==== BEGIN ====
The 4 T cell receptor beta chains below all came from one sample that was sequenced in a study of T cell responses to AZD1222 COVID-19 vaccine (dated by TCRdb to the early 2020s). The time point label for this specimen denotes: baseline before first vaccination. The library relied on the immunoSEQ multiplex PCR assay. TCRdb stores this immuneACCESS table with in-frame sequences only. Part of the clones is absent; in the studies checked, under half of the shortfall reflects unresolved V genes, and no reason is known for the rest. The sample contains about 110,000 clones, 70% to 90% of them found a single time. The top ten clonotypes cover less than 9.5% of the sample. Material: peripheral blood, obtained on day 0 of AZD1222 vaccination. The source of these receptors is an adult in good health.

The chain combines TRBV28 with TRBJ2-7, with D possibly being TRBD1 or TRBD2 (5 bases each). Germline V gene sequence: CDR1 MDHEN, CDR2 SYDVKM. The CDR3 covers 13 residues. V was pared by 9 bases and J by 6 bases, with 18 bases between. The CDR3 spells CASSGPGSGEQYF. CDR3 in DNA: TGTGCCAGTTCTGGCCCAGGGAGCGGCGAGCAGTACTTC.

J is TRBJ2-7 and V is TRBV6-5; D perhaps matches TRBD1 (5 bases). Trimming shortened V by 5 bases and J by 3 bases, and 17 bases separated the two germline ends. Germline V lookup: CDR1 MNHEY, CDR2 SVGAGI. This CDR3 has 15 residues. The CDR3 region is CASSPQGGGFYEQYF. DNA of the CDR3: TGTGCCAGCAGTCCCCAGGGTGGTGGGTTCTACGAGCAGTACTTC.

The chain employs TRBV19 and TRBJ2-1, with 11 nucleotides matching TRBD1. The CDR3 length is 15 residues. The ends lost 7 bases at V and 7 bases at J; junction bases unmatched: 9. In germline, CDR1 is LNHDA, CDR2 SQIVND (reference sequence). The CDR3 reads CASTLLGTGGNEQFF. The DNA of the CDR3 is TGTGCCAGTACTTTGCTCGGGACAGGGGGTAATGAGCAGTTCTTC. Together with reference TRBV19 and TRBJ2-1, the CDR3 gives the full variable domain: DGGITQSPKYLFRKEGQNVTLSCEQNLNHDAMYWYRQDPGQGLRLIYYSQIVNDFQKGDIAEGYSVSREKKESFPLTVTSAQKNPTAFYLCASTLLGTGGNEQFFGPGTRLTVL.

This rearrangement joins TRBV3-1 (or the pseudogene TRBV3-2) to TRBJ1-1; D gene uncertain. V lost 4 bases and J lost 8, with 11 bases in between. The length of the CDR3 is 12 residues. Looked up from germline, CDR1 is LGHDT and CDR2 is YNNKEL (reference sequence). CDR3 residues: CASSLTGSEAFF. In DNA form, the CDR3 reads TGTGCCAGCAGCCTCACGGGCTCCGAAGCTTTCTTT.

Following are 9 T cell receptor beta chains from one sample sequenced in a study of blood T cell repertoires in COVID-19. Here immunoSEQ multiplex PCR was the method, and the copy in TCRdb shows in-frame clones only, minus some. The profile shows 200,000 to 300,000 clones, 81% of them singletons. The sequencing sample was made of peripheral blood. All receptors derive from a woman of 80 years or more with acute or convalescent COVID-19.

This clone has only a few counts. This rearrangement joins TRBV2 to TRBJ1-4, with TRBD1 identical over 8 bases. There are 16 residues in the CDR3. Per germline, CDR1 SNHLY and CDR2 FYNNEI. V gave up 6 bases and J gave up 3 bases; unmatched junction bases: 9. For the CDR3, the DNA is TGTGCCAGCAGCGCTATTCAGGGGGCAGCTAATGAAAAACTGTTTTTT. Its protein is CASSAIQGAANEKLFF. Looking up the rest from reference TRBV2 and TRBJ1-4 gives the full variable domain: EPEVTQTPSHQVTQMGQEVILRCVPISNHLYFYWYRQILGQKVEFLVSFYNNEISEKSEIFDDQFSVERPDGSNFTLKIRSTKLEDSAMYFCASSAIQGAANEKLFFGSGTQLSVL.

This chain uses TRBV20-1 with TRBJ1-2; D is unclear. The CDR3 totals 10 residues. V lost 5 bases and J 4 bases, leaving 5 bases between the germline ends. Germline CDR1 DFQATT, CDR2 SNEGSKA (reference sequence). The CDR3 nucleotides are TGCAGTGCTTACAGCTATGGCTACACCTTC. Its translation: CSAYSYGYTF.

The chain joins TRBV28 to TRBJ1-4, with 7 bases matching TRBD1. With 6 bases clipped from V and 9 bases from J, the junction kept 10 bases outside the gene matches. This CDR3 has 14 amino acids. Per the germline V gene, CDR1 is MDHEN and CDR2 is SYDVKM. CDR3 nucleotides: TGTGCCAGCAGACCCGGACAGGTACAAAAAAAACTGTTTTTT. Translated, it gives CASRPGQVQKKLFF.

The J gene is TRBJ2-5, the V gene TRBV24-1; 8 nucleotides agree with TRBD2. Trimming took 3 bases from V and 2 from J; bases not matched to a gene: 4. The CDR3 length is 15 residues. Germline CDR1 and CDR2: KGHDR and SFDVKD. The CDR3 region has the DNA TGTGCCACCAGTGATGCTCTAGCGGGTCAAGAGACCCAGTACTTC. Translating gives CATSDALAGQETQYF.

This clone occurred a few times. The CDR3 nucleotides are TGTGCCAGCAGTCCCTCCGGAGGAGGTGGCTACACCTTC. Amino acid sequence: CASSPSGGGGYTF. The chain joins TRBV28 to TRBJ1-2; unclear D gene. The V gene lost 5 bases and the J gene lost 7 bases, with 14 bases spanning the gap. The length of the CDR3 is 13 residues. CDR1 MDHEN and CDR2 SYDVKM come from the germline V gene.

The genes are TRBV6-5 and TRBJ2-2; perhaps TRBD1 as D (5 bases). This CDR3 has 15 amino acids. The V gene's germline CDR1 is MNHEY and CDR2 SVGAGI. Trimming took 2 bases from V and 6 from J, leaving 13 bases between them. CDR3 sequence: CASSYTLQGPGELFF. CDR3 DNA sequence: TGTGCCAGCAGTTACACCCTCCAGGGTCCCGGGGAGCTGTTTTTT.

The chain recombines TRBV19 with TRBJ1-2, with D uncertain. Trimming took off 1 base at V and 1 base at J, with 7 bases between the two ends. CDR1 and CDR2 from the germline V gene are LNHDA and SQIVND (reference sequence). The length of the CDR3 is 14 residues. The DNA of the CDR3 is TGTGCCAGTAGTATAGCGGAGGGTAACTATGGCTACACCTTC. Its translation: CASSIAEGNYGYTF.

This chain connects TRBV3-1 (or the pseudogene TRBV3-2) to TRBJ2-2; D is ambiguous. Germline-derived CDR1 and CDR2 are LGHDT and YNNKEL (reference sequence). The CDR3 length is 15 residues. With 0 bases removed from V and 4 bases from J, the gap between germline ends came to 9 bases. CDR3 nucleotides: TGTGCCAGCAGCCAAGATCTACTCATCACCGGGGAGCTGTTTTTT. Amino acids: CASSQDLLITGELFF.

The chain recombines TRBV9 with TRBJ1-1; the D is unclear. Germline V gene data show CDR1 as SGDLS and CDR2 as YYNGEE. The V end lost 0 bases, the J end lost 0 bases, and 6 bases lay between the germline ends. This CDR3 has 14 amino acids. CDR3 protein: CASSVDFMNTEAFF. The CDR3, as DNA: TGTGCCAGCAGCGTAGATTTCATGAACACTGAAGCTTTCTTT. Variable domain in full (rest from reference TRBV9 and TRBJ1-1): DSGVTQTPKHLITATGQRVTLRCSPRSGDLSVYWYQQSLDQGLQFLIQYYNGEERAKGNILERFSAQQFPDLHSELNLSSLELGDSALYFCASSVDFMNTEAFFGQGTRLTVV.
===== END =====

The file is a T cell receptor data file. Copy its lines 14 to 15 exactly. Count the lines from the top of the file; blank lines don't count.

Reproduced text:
This chain connects TRBV3-1 (or the pseudogene TRBV3-2) to TRBJ2-2; D is ambiguous. Germline-derived CDR1 and CDR2 are LGHDT and YNNKEL (reference sequence). The CDR3 length is 15 residues. With 0 bases removed from V and 4 bases from J, the gap between germline ends came to 9 bases. CDR3 nucleotides: TGTGCCAGCAGCCAAGATCTACTCATCACCGGGGAGCTGTTTTTT. Amino acids: CASSQDLLITGELFF.

The chain recombines TRBV9 with TRBJ1-1; the D is unclear. Germline V gene data show CDR1 as SGDLS and CDR2 as YYNGEE. The V end lost 0 bases, the J end lost 0 bases, and 6 bases lay between the germline ends. This CDR3 has 14 amino acids. CDR3 protein: CASSVDFMNTEAFF. The CDR3, as DNA: TGTGCCAGCAGCGTAGATTTCATGAACACTGAAGCTTTCTTT. Variable domain in full (rest from reference TRBV9 and TRBJ1-1): DSGVTQTPKHLITATGQRVTLRCSPRSGDLSVYWYQQSLDQGLQFLIQYYNGEERAKGNILERFSAQQFPDLHSELNLSSLELGDSALYFCASSVDFMNTEAFFGQGTRLTVV.